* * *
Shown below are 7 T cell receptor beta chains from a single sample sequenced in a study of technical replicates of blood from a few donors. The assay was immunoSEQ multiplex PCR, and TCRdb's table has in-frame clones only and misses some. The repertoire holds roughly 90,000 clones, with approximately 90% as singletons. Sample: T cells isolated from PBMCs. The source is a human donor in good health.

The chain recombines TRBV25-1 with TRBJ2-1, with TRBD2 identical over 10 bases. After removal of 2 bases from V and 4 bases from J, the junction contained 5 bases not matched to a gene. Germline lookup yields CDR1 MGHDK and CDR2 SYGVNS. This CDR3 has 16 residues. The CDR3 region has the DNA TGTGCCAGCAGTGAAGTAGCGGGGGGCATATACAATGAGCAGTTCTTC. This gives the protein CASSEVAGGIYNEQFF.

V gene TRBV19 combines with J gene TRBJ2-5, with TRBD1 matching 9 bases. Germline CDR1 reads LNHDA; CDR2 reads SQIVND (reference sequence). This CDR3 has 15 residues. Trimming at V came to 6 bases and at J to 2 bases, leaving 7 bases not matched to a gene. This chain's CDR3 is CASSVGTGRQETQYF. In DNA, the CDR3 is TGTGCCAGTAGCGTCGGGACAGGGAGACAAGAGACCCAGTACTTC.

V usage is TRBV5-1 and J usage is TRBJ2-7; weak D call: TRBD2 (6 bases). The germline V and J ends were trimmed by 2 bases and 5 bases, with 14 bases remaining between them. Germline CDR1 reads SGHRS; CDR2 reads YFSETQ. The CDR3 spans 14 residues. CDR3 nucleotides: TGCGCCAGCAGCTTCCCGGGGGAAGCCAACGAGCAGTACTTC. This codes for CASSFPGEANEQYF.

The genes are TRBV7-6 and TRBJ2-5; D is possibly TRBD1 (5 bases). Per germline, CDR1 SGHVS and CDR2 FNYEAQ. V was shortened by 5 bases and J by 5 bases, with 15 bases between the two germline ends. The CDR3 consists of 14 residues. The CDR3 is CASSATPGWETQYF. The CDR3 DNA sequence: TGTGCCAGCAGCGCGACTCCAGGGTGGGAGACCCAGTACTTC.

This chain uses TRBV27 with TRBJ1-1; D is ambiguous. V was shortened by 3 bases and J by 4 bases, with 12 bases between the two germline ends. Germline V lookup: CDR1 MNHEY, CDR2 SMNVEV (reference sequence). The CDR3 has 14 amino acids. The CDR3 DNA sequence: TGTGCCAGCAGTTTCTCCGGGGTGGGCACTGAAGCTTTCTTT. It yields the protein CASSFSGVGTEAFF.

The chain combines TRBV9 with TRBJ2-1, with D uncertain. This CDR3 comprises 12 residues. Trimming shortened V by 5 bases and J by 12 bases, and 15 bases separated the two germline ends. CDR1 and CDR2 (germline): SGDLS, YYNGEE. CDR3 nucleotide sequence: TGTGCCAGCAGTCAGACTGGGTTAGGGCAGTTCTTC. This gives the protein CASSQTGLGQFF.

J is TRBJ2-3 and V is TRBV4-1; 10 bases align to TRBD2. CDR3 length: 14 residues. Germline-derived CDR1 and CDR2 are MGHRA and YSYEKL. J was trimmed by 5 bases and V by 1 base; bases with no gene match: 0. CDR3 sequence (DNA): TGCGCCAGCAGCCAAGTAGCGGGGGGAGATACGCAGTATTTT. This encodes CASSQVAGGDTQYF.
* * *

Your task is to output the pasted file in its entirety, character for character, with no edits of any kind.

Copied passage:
Shown below are 7 T cell receptor beta chains from a single sample sequenced in a study of technical replicates of blood from a few donors. The assay was immunoSEQ multiplex PCR, and TCRdb's table has in-frame clones only and misses some. The repertoire holds roughly 90,000 clones, with approximately 90% as singletons. Sample: T cells isolated from PBMCs. The source is a human donor in good health.

The chain recombines TRBV25-1 with TRBJ2-1, with TRBD2 identical over 10 bases. After removal of 2 bases from V and 4 bases from J, the junction contained 5 bases not matched to a gene. Germline lookup yields CDR1 MGHDK and CDR2 SYGVNS. This CDR3 has 16 residues. The CDR3 region has the DNA TGTGCCAGCAGTGAAGTAGCGGGGGGCATATACAATGAGCAGTTCTTC. This gives the protein CASSEVAGGIYNEQFF.

V gene TRBV19 combines with J gene TRBJ2-5, with TRBD1 matching 9 bases. Germline CDR1 reads LNHDA; CDR2 reads SQIVND (reference sequence). This CDR3 has 15 residues. Trimming at V came to 6 bases and at J to 2 bases, leaving 7 bases not matched to a gene. This chain's CDR3 is CASSVGTGRQETQYF. In DNA, the CDR3 is TGTGCCAGTAGCGTCGGGACAGGGAGACAAGAGACCCAGTACTTC.

V usage is TRBV5-1 and J usage is TRBJ2-7; weak D call: TRBD2 (6 bases). The germline V and J ends were trimmed by 2 bases and 5 bases, with 14 bases remaining between them. Germline CDR1 reads SGHRS; CDR2 reads YFSETQ. The CDR3 spans 14 residues. CDR3 nucleotides: TGCGCCAGCAGCTTCCCGGGGGAAGCCAACGAGCAGTACTTC. This codes for CASSFPGEANEQYF.

The genes are TRBV7-6 and TRBJ2-5; D is possibly TRBD1 (5 bases). Per germline, CDR1 SGHVS and CDR2 FNYEAQ. V was shortened by 5 bases and J by 5 bases, with 15 bases between the two germline ends. The CDR3 consists of 14 residues. The CDR3 is CASSATPGWETQYF. The CDR3 DNA sequence: TGTGCCAGCAGCGCGACTCCAGGGTGGGAGACCCAGTACTTC.

This chain uses TRBV27 with TRBJ1-1; D is ambiguous. V was shortened by 3 bases and J by 4 bases, with 12 bases between the two germline ends. Germline V lookup: CDR1 MNHEY, CDR2 SMNVEV (reference sequence). The CDR3 has 14 amino acids. The CDR3 DNA sequence: TGTGCCAGCAGTTTCTCCGGGGTGGGCACTGAAGCTTTCTTT. It yields the protein CASSFSGVGTEAFF.

The chain combines TRBV9 with TRBJ2-1, with D uncertain. This CDR3 comprises 12 residues. Trimming shortened V by 5 bases and J by 12 bases, and 15 bases separated the two germline ends. CDR1 and CDR2 (germline): SGDLS, YYNGEE. CDR3 nucleotide sequence: TGTGCCAGCAGTCAGACTGGGTTAGGGCAGTTCTTC. This gives the protein CASSQTGLGQFF.

J is TRBJ2-3 and V is TRBV4-1; 10 bases align to TRBD2. CDR3 length: 14 residues. Germline-derived CDR1 and CDR2 are MGHRA and YSYEKL. J was trimmed by 5 bases and V by 1 base; bases with no gene match: 0. CDR3 sequence (DNA): TGCGCCAGCAGCCAAGTAGCGGGGGGAGATACGCAGTATTTT. This encodes CASSQVAGGDTQYF.